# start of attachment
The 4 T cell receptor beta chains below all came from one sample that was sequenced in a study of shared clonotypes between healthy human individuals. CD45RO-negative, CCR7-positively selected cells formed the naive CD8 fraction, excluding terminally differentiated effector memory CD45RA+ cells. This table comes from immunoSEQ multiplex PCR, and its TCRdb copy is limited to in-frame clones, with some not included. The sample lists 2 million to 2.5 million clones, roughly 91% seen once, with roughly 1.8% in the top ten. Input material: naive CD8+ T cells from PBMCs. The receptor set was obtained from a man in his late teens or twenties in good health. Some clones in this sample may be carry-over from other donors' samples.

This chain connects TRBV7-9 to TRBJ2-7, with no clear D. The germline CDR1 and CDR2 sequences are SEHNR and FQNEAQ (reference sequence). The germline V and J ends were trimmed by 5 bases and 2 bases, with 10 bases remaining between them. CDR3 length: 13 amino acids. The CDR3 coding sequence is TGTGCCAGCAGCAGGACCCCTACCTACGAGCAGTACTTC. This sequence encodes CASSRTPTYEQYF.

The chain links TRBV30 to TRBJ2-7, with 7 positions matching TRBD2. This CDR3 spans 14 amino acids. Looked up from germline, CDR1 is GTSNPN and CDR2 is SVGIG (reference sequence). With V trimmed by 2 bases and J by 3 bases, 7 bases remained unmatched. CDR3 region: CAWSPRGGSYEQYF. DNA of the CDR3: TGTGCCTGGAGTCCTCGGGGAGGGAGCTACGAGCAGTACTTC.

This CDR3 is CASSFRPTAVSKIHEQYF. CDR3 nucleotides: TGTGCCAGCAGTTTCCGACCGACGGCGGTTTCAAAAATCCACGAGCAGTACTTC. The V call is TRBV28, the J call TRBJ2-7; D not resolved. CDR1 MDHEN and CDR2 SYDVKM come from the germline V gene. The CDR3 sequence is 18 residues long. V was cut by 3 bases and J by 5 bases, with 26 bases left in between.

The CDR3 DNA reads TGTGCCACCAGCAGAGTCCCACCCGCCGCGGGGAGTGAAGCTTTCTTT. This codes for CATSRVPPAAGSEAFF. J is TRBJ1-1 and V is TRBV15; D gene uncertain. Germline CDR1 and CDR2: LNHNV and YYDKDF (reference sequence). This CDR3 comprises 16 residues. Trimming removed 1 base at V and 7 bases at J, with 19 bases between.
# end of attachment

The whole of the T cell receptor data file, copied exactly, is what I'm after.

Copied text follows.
The 4 T cell receptor beta chains below all came from one sample that was sequenced in a study of shared clonotypes between healthy human individuals. CD45RO-negative, CCR7-positively selected cells formed the naive CD8 fraction, excluding terminally differentiated effector memory CD45RA+ cells. This table comes from immunoSEQ multiplex PCR, and its TCRdb copy is limited to in-frame clones, with some not included. The sample lists 2 million to 2.5 million clones, roughly 91% seen once, with roughly 1.8% in the top ten. Input material: naive CD8+ T cells from PBMCs. The receptor set was obtained from a man in his late teens or twenties in good health. Some clones in this sample may be carry-over from other donors' samples.

This chain connects TRBV7-9 to TRBJ2-7, with no clear D. The germline CDR1 and CDR2 sequences are SEHNR and FQNEAQ (reference sequence). The germline V and J ends were trimmed by 5 bases and 2 bases, with 10 bases remaining between them. CDR3 length: 13 amino acids. The CDR3 coding sequence is TGTGCCAGCAGCAGGACCCCTACCTACGAGCAGTACTTC. This sequence encodes CASSRTPTYEQYF.

The chain links TRBV30 to TRBJ2-7, with 7 positions matching TRBD2. This CDR3 spans 14 amino acids. Looked up from germline, CDR1 is GTSNPN and CDR2 is SVGIG (reference sequence). With V trimmed by 2 bases and J by 3 bases, 7 bases remained unmatched. CDR3 region: CAWSPRGGSYEQYF. DNA of the CDR3: TGTGCCTGGAGTCCTCGGGGAGGGAGCTACGAGCAGTACTTC.

This CDR3 is CASSFRPTAVSKIHEQYF. CDR3 nucleotides: TGTGCCAGCAGTTTCCGACCGACGGCGGTTTCAAAAATCCACGAGCAGTACTTC. The V call is TRBV28, the J call TRBJ2-7; D not resolved. CDR1 MDHEN and CDR2 SYDVKM come from the germline V gene. The CDR3 sequence is 18 residues long. V was cut by 3 bases and J by 5 bases, with 26 bases left in between.

The CDR3 DNA reads TGTGCCACCAGCAGAGTCCCACCCGCCGCGGGGAGTGAAGCTTTCTTT. This codes for CATSRVPPAAGSEAFF. J is TRBJ1-1 and V is TRBV15; D gene uncertain. Germline CDR1 and CDR2: LNHNV and YYDKDF (reference sequence). This CDR3 comprises 16 residues. Trimming removed 1 base at V and 7 bases at J, with 19 bases between.